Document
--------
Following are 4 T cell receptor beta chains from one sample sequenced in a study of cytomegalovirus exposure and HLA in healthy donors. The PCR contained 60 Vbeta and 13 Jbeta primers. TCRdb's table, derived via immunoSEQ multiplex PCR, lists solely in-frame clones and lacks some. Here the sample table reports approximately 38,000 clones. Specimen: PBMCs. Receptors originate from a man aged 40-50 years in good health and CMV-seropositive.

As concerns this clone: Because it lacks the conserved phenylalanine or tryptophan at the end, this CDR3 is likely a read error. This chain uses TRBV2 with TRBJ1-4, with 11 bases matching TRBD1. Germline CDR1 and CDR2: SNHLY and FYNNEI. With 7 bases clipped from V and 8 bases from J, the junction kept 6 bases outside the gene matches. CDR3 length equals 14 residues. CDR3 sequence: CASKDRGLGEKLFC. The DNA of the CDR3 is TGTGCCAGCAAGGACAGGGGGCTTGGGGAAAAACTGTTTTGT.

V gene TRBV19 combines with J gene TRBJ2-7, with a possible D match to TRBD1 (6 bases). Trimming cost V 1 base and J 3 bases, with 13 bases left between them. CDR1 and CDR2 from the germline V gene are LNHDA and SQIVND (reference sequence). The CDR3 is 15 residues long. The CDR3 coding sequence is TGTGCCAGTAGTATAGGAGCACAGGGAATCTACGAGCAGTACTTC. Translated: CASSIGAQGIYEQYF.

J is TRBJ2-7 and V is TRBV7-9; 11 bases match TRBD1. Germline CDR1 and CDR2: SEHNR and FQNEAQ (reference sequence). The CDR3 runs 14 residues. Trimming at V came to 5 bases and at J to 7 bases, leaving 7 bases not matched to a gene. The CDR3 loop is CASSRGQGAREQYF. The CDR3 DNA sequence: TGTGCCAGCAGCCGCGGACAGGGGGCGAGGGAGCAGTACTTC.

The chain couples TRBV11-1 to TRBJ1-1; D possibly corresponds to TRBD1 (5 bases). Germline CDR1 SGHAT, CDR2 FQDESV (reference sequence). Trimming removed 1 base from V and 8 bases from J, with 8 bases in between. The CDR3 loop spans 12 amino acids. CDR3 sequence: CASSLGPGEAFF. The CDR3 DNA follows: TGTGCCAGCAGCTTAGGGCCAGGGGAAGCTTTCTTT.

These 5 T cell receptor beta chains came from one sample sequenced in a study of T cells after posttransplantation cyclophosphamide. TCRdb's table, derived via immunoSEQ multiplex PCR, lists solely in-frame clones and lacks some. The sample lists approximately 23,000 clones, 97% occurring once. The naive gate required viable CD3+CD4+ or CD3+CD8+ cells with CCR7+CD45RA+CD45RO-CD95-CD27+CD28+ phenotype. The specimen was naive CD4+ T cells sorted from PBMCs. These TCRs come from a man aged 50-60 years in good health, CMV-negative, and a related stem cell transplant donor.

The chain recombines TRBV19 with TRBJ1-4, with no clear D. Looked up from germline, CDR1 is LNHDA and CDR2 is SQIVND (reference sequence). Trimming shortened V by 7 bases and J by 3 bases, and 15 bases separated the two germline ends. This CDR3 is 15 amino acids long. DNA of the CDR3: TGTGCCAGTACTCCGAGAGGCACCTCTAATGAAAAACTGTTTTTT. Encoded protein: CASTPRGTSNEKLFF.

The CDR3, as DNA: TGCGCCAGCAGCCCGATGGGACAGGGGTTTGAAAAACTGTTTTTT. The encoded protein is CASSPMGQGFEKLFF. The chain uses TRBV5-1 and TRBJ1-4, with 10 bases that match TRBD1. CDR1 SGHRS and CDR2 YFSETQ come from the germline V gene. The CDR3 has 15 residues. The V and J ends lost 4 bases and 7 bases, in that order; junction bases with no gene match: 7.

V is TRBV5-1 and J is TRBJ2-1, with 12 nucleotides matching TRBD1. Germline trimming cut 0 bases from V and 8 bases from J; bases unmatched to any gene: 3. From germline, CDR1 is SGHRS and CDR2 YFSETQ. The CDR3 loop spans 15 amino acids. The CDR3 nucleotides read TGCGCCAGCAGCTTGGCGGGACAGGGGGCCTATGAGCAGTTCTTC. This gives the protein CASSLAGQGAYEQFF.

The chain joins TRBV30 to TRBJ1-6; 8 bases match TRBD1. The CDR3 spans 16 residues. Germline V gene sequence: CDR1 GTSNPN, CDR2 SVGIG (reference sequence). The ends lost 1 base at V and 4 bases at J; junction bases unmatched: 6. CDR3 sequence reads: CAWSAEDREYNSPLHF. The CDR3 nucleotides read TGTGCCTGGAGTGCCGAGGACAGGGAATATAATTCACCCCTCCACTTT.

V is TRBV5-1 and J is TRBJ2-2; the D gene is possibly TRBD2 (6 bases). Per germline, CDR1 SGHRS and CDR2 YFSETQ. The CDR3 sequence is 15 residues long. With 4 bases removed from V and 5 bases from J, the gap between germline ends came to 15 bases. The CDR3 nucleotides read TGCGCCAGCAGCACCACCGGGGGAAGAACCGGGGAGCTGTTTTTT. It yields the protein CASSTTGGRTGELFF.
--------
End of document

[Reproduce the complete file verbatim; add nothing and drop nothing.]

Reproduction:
Following are 4 T cell receptor beta chains from one sample sequenced in a study of cytomegalovirus exposure and HLA in healthy donors. The PCR contained 60 Vbeta and 13 Jbeta primers. TCRdb's table, derived via immunoSEQ multiplex PCR, lists solely in-frame clones and lacks some. Here the sample table reports approximately 38,000 clones. Specimen: PBMCs. Receptors originate from a man aged 40-50 years in good health and CMV-seropositive.

As concerns this clone: Because it lacks the conserved phenylalanine or tryptophan at the end, this CDR3 is likely a read error. This chain uses TRBV2 with TRBJ1-4, with 11 bases matching TRBD1. Germline CDR1 and CDR2: SNHLY and FYNNEI. With 7 bases clipped from V and 8 bases from J, the junction kept 6 bases outside the gene matches. CDR3 length equals 14 residues. CDR3 sequence: CASKDRGLGEKLFC. The DNA of the CDR3 is TGTGCCAGCAAGGACAGGGGGCTTGGGGAAAAACTGTTTTGT.

V gene TRBV19 combines with J gene TRBJ2-7, with a possible D match to TRBD1 (6 bases). Trimming cost V 1 base and J 3 bases, with 13 bases left between them. CDR1 and CDR2 from the germline V gene are LNHDA and SQIVND (reference sequence). The CDR3 is 15 residues long. The CDR3 coding sequence is TGTGCCAGTAGTATAGGAGCACAGGGAATCTACGAGCAGTACTTC. Translated: CASSIGAQGIYEQYF.

J is TRBJ2-7 and V is TRBV7-9; 11 bases match TRBD1. Germline CDR1 and CDR2: SEHNR and FQNEAQ (reference sequence). The CDR3 runs 14 residues. Trimming at V came to 5 bases and at J to 7 bases, leaving 7 bases not matched to a gene. The CDR3 loop is CASSRGQGAREQYF. The CDR3 DNA sequence: TGTGCCAGCAGCCGCGGACAGGGGGCGAGGGAGCAGTACTTC.

The chain couples TRBV11-1 to TRBJ1-1; D possibly corresponds to TRBD1 (5 bases). Germline CDR1 SGHAT, CDR2 FQDESV (reference sequence). Trimming removed 1 base from V and 8 bases from J, with 8 bases in between. The CDR3 loop spans 12 amino acids. CDR3 sequence: CASSLGPGEAFF. The CDR3 DNA follows: TGTGCCAGCAGCTTAGGGCCAGGGGAAGCTTTCTTT.

These 5 T cell receptor beta chains came from one sample sequenced in a study of T cells after posttransplantation cyclophosphamide. TCRdb's table, derived via immunoSEQ multiplex PCR, lists solely in-frame clones and lacks some. The sample lists approximately 23,000 clones, 97% occurring once. The naive gate required viable CD3+CD4+ or CD3+CD8+ cells with CCR7+CD45RA+CD45RO-CD95-CD27+CD28+ phenotype. The specimen was naive CD4+ T cells sorted from PBMCs. These TCRs come from a man aged 50-60 years in good health, CMV-negative, and a related stem cell transplant donor.

The chain recombines TRBV19 with TRBJ1-4, with no clear D. Looked up from germline, CDR1 is LNHDA and CDR2 is SQIVND (reference sequence). Trimming shortened V by 7 bases and J by 3 bases, and 15 bases separated the two germline ends. This CDR3 is 15 amino acids long. DNA of the CDR3: TGTGCCAGTACTCCGAGAGGCACCTCTAATGAAAAACTGTTTTTT. Encoded protein: CASTPRGTSNEKLFF.

The CDR3, as DNA: TGCGCCAGCAGCCCGATGGGACAGGGGTTTGAAAAACTGTTTTTT. The encoded protein is CASSPMGQGFEKLFF. The chain uses TRBV5-1 and TRBJ1-4, with 10 bases that match TRBD1. CDR1 SGHRS and CDR2 YFSETQ come from the germline V gene. The CDR3 has 15 residues. The V and J ends lost 4 bases and 7 bases, in that order; junction bases with no gene match: 7.

V is TRBV5-1 and J is TRBJ2-1, with 12 nucleotides matching TRBD1. Germline trimming cut 0 bases from V and 8 bases from J; bases unmatched to any gene: 3. From germline, CDR1 is SGHRS and CDR2 YFSETQ. The CDR3 loop spans 15 amino acids. The CDR3 nucleotides read TGCGCCAGCAGCTTGGCGGGACAGGGGGCCTATGAGCAGTTCTTC. This gives the protein CASSLAGQGAYEQFF.

The chain joins TRBV30 to TRBJ1-6; 8 bases match TRBD1. The CDR3 spans 16 residues. Germline V gene sequence: CDR1 GTSNPN, CDR2 SVGIG (reference sequence). The ends lost 1 base at V and 4 bases at J; junction bases unmatched: 6. CDR3 sequence reads: CAWSAEDREYNSPLHF. The CDR3 nucleotides read TGTGCCTGGAGTGCCGAGGACAGGGAATATAATTCACCCCTCCACTTT.

V is TRBV5-1 and J is TRBJ2-2; the D gene is possibly TRBD2 (6 bases). Per germline, CDR1 SGHRS and CDR2 YFSETQ. The CDR3 sequence is 15 residues long. With 4 bases removed from V and 5 bases from J, the gap between germline ends came to 15 bases. The CDR3 nucleotides read TGCGCCAGCAGCACCACCGGGGGAAGAACCGGGGAGCTGTTTTTT. It yields the protein CASSTTGGRTGELFF.